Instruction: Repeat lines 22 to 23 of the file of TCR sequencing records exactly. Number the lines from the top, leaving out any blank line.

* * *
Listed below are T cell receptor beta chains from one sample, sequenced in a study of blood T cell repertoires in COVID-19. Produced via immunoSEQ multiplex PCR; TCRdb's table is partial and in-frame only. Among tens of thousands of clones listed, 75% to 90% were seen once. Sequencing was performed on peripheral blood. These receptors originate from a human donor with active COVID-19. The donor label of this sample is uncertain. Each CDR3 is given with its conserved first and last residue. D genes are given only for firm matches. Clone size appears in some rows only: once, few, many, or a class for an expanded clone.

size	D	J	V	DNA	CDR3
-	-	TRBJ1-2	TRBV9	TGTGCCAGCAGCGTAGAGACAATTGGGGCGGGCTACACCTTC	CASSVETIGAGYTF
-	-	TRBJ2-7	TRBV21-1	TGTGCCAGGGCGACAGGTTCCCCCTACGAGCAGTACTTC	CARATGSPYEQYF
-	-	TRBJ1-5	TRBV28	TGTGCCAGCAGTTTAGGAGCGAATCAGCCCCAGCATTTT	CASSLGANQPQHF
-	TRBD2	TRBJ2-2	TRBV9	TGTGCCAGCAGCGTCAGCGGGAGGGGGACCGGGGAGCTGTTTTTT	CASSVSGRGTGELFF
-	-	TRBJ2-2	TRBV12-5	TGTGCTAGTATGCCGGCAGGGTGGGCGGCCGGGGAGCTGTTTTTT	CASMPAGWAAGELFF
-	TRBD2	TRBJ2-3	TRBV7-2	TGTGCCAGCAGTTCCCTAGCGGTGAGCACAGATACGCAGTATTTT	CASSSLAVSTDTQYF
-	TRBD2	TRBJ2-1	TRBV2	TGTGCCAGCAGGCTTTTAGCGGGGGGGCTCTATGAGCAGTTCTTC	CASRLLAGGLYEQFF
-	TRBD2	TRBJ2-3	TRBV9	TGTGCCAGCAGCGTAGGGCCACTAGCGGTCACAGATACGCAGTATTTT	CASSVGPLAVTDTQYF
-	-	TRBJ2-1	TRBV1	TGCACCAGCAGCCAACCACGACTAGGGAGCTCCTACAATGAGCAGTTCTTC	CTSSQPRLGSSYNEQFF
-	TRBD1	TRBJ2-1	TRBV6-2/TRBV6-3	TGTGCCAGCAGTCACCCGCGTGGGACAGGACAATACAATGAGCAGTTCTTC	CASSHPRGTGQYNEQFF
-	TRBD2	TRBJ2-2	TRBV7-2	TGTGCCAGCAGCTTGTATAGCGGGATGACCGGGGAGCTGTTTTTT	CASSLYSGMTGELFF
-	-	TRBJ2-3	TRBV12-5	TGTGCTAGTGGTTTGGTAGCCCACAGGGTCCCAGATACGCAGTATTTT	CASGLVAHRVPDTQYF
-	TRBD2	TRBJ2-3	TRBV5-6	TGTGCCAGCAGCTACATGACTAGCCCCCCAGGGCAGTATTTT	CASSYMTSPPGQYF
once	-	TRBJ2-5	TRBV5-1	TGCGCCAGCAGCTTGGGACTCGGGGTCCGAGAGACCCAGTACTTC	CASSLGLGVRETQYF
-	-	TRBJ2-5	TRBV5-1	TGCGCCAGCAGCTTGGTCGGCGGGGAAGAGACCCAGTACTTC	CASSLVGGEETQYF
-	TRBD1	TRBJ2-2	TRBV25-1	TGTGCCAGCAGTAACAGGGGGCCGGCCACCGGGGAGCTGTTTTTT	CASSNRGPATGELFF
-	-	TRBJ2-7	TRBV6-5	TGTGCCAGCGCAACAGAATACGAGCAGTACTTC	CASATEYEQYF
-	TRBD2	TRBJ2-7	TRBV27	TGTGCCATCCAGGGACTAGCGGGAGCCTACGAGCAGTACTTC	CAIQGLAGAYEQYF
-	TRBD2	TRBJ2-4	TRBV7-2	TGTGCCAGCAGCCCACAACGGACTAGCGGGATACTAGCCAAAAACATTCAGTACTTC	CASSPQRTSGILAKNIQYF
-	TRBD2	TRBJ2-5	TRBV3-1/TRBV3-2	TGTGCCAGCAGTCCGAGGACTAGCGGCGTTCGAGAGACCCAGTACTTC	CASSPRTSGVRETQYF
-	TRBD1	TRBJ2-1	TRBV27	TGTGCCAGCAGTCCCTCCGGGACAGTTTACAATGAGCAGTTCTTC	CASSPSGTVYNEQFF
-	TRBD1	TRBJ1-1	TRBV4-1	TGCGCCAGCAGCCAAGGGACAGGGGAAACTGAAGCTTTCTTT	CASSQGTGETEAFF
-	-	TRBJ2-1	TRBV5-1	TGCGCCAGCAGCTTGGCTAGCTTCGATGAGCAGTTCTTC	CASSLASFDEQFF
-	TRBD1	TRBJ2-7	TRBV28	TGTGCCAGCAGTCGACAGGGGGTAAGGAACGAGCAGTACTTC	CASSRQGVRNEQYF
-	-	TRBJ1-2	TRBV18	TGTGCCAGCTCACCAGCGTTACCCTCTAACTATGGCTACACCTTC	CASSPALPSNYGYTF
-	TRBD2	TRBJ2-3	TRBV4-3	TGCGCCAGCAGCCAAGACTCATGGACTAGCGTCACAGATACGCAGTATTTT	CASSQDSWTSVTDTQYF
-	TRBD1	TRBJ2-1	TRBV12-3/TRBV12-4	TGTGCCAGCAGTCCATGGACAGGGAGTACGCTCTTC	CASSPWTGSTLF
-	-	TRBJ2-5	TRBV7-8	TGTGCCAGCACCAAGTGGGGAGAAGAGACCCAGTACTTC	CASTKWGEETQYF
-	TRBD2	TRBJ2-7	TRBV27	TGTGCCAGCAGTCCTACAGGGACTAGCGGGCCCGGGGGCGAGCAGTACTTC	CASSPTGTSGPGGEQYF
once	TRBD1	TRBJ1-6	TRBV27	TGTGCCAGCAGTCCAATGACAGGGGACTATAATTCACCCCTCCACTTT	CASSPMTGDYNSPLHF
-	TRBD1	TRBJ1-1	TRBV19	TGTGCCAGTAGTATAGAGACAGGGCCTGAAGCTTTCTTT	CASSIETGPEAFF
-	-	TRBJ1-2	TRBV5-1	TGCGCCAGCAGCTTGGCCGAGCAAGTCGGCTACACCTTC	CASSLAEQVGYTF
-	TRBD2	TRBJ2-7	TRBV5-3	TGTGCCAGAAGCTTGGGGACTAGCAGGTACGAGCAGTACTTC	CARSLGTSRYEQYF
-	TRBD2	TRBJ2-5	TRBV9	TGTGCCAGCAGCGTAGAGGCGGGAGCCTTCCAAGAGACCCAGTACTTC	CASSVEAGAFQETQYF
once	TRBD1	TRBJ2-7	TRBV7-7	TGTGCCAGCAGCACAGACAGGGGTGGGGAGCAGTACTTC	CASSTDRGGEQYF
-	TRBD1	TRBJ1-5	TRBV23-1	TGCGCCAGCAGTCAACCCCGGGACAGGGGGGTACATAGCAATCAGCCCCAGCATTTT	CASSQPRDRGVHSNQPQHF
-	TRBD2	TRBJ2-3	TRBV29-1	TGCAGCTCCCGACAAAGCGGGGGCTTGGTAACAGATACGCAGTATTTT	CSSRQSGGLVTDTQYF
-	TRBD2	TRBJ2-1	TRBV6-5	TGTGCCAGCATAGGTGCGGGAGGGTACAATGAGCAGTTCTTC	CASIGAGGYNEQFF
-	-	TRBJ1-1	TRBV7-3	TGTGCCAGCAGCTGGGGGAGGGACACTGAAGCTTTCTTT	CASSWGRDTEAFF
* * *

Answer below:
-	TRBD2	TRBJ2-5	TRBV3-1/TRBV3-2	TGTGCCAGCAGTCCGAGGACTAGCGGCGTTCGAGAGACCCAGTACTTC	CASSPRTSGVRETQYF
-	TRBD1	TRBJ2-1	TRBV27	TGTGCCAGCAGTCCCTCCGGGACAGTTTACAATGAGCAGTTCTTC	CASSPSGTVYNEQFF